When Jan van Valckenborgh introduced a second layer to the fortifications to protect against the Thirty Years War in the seventeenth century, he extended Hamburg and created a «New Town» (Neustadt) whose street names still date from the grid system of roads he introduced.
Upon the dissolution of the Holy Roman Empire in 1806, the Free Imperial City of Hamburg was not incorporated into a larger administrative area while retaining special privileges (mediatised), but became a sovereign state with the official title of the Free and Hanseatic City of Hamburg. Hamburg was briefly annexed by Napoleon I to the First French Empire (1810–14). Russian forces under General Bennigsen finally freed the city in 1814. Hamburg reassumed its pre-1811 status as a city-state in 1814. The Vienna Congress of 1815 confirmed Hamburg’s independence and it became one of 39 sovereign states of the German Confederation (1815–66).
In 1860, the state of Hamburg adopted a republican constitution. Hamburg became a city-state within the North German Confederation (1866–71), the German Empire (1871–1918) and during the period of the Weimar Republic (1919–33). Hamburg experienced its fastest growth during the second half of the 19th century, when its population more than quadrupled to 800,000 as the growth of the city’s Atlantic trade helped make it Europe’s second largest port. With Albert Ballin as its director, the Hamburg-America Line became the world’s largest transatlantic shipping company around the start of the 20th century. Shipping companies sailing to South America, Africa, India and East Asia were based in the city. Hamburg was the departure port for most Germans and Eastern Europeans to emigrate to the United States in the late 19th and early 20th centuries. Trading communities from all over the world established themselves here.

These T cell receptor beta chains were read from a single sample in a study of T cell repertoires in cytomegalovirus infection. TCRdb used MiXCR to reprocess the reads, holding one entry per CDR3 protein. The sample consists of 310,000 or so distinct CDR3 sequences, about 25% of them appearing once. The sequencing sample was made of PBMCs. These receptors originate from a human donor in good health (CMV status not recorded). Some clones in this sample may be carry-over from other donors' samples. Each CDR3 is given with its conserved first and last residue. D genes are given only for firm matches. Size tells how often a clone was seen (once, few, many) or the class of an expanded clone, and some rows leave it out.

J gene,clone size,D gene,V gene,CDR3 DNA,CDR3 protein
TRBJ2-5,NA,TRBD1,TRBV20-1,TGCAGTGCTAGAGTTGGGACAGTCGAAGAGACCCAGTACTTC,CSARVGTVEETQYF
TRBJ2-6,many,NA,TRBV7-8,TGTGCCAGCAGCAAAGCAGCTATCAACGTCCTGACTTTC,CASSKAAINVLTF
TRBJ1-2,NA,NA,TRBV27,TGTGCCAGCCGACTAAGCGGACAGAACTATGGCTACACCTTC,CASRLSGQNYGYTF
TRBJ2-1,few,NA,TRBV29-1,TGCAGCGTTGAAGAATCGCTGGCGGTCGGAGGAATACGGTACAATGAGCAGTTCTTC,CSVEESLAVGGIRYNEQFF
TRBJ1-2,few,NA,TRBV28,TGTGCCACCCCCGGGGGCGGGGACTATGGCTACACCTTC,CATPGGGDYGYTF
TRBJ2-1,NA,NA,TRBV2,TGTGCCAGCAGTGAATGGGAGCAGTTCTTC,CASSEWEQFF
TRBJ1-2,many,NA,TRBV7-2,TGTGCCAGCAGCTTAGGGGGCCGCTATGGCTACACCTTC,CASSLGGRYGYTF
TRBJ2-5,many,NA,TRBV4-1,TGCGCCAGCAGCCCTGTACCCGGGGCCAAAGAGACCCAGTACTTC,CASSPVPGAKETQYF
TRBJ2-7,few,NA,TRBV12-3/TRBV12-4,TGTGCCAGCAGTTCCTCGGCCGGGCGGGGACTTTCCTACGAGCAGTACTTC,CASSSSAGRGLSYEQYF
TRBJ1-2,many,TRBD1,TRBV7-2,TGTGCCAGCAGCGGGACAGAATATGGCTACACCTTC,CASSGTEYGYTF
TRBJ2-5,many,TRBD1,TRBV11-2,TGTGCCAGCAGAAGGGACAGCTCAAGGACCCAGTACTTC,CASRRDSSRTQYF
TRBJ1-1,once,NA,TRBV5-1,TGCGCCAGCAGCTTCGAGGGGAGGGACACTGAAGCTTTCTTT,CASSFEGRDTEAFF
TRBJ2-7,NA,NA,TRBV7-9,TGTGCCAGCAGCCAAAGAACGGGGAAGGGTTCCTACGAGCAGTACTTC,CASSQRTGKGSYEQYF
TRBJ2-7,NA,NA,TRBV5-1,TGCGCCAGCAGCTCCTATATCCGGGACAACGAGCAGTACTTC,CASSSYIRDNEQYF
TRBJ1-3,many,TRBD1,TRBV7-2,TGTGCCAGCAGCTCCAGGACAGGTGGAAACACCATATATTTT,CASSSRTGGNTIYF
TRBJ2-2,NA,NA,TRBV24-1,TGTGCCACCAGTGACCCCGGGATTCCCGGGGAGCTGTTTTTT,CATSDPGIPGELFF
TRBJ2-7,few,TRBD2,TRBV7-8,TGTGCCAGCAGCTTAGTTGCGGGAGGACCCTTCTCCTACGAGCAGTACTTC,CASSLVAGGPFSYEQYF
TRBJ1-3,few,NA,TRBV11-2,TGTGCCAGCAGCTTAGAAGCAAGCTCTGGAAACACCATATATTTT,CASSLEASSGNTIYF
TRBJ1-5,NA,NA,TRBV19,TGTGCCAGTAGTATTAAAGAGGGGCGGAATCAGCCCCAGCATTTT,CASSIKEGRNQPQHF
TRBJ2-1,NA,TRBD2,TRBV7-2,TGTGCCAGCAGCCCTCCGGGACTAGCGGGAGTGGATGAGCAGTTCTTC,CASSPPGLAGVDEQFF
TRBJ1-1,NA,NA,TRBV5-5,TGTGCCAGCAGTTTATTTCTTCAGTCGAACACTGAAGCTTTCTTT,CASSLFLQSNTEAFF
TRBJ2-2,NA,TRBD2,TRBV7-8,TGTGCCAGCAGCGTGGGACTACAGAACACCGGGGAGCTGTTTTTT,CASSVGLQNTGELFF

A major outbreak of cholera in 1892 was badly handled by the city government, which still retained an unusual degree of independence for a German city at the time. About 8,600 died in the largest German epidemic of the late 19th century, and the last major cholera epidemic in a major city of the Western world.
Flakturm on the Heiligengeistfeld in Hamburg — one of four enormous fortress-like bunkers which were made of reinforced concrete, built between 1942 and 1944 and equipped with anti-aircraft artillery for air defense
In the Third Reich, Hamburg was a Gau from 1934 until 1945. During World War II, Hamburg suffered a series of Allied air raids, which devastated much of the inhabited city as well as harbour areas. On 23 July 1943, a firestorm developed as a result of Allied firebombing and, spreading from the Hauptbahnhof (central station) and quickly moving south-east, completely destroyed entire boroughs, such as Hammerbrook, Billbrook or Hamm-south. As a result, these densely populated working-class boroughs underwent a dramatic demographic change as thousands of people perished in the flames. While some of the destroyed boroughs have been rebuilt as residential areas after the war, others such as Hammerbrook are nowadays purely commercial areas with almost no residential population. The raids, codenamed Operation Gomorrah by the RAF, killed at least 42,600 civilians; the precise number is not known. About 1 million civilians were evacuated in the aftermath of the raids.
Not fewer than another 42,900 people are thought to have perished in the Neuengamme concentration camp (situated about 25 km (16 mi) outside the city in the marshlands), mostly due to epidemics and in the bombing of evacuation vessels by the Royal Air Force at the end of the war.
Hamburg surrendered without a fight to British Forces on 3 May 1945. After World War II, Hamburg was in the British Zone of Occupation and became a state of the then Federal Republic of Germany in 1949. From 1960 to 1962, the Beatles launched their career by playing in various music clubs in the city. On 16 February 1962, the North Sea flood of that year caused the Elbe to rise to an all-time high, inundating one-fifth of Hamburg and killing more than 300 people.
The Inner German border — only 50 kilometres (30 mi) east of Hamburg — separated the city from most of its hinterland and further reduced Hamburg’s global trade. Since German reunification in 1990, and the accession of some Central European and Baltic States into the European Union in 2004, the Port of Hamburg has restarted ambitions for regaining its position as the region’s largest deep-sea port for container shipping and its major commercial and trading centre.